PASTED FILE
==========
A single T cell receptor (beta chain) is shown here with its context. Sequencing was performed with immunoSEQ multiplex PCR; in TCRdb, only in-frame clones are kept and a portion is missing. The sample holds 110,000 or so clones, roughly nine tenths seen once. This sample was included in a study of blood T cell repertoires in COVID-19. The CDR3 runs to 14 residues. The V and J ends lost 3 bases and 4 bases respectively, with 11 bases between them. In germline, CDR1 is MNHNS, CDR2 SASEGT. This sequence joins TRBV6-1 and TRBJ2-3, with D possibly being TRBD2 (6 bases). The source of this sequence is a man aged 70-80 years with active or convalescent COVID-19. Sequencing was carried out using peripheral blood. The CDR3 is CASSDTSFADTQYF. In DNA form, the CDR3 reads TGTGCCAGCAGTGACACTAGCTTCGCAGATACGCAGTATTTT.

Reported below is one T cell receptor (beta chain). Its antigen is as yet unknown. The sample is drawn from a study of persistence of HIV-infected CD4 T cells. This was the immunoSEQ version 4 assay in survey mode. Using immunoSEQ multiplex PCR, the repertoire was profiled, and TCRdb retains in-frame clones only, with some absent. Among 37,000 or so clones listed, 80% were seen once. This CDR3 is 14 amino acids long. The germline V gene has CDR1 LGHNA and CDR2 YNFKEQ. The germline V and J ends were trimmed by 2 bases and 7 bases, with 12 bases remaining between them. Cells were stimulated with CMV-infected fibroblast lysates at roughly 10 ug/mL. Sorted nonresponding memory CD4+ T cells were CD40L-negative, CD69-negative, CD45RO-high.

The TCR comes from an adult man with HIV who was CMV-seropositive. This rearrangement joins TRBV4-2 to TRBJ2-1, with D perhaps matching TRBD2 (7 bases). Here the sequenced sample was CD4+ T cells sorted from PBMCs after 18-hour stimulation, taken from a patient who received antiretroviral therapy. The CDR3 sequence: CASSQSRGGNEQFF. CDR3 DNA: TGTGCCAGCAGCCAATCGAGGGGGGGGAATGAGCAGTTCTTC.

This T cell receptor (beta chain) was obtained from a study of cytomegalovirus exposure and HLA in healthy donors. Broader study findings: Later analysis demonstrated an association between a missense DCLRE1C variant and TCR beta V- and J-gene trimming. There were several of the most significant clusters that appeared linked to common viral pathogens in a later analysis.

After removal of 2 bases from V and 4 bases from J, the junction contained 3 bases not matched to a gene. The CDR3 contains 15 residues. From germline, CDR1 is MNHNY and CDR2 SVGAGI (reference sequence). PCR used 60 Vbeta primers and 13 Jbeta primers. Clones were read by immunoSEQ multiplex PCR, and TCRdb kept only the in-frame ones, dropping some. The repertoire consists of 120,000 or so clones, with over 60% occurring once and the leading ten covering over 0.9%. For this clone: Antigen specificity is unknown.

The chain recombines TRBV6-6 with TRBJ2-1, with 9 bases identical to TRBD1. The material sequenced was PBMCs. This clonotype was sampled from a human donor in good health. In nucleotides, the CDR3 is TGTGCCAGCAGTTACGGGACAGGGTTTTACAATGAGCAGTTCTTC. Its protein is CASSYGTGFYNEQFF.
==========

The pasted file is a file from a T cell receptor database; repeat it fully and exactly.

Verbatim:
A single T cell receptor (beta chain) is shown here with its context. Sequencing was performed with immunoSEQ multiplex PCR; in TCRdb, only in-frame clones are kept and a portion is missing. The sample holds 110,000 or so clones, roughly nine tenths seen once. This sample was included in a study of blood T cell repertoires in COVID-19. The CDR3 runs to 14 residues. The V and J ends lost 3 bases and 4 bases respectively, with 11 bases between them. In germline, CDR1 is MNHNS, CDR2 SASEGT. This sequence joins TRBV6-1 and TRBJ2-3, with D possibly being TRBD2 (6 bases). The source of this sequence is a man aged 70-80 years with active or convalescent COVID-19. Sequencing was carried out using peripheral blood. The CDR3 is CASSDTSFADTQYF. In DNA form, the CDR3 reads TGTGCCAGCAGTGACACTAGCTTCGCAGATACGCAGTATTTT.

Reported below is one T cell receptor (beta chain). Its antigen is as yet unknown. The sample is drawn from a study of persistence of HIV-infected CD4 T cells. This was the immunoSEQ version 4 assay in survey mode. Using immunoSEQ multiplex PCR, the repertoire was profiled, and TCRdb retains in-frame clones only, with some absent. Among 37,000 or so clones listed, 80% were seen once. This CDR3 is 14 amino acids long. The germline V gene has CDR1 LGHNA and CDR2 YNFKEQ. The germline V and J ends were trimmed by 2 bases and 7 bases, with 12 bases remaining between them. Cells were stimulated with CMV-infected fibroblast lysates at roughly 10 ug/mL. Sorted nonresponding memory CD4+ T cells were CD40L-negative, CD69-negative, CD45RO-high.

The TCR comes from an adult man with HIV who was CMV-seropositive. This rearrangement joins TRBV4-2 to TRBJ2-1, with D perhaps matching TRBD2 (7 bases). Here the sequenced sample was CD4+ T cells sorted from PBMCs after 18-hour stimulation, taken from a patient who received antiretroviral therapy. The CDR3 sequence: CASSQSRGGNEQFF. CDR3 DNA: TGTGCCAGCAGCCAATCGAGGGGGGGGAATGAGCAGTTCTTC.

This T cell receptor (beta chain) was obtained from a study of cytomegalovirus exposure and HLA in healthy donors. Broader study findings: Later analysis demonstrated an association between a missense DCLRE1C variant and TCR beta V- and J-gene trimming. There were several of the most significant clusters that appeared linked to common viral pathogens in a later analysis.

After removal of 2 bases from V and 4 bases from J, the junction contained 3 bases not matched to a gene. The CDR3 contains 15 residues. From germline, CDR1 is MNHNY and CDR2 SVGAGI (reference sequence). PCR used 60 Vbeta primers and 13 Jbeta primers. Clones were read by immunoSEQ multiplex PCR, and TCRdb kept only the in-frame ones, dropping some. The repertoire consists of 120,000 or so clones, with over 60% occurring once and the leading ten covering over 0.9%. For this clone: Antigen specificity is unknown.

The chain recombines TRBV6-6 with TRBJ2-1, with 9 bases identical to TRBD1. The material sequenced was PBMCs. This clonotype was sampled from a human donor in good health. In nucleotides, the CDR3 is TGTGCCAGCAGTTACGGGACAGGGTTTTACAATGAGCAGTTCTTC. Its protein is CASSYGTGFYNEQFF.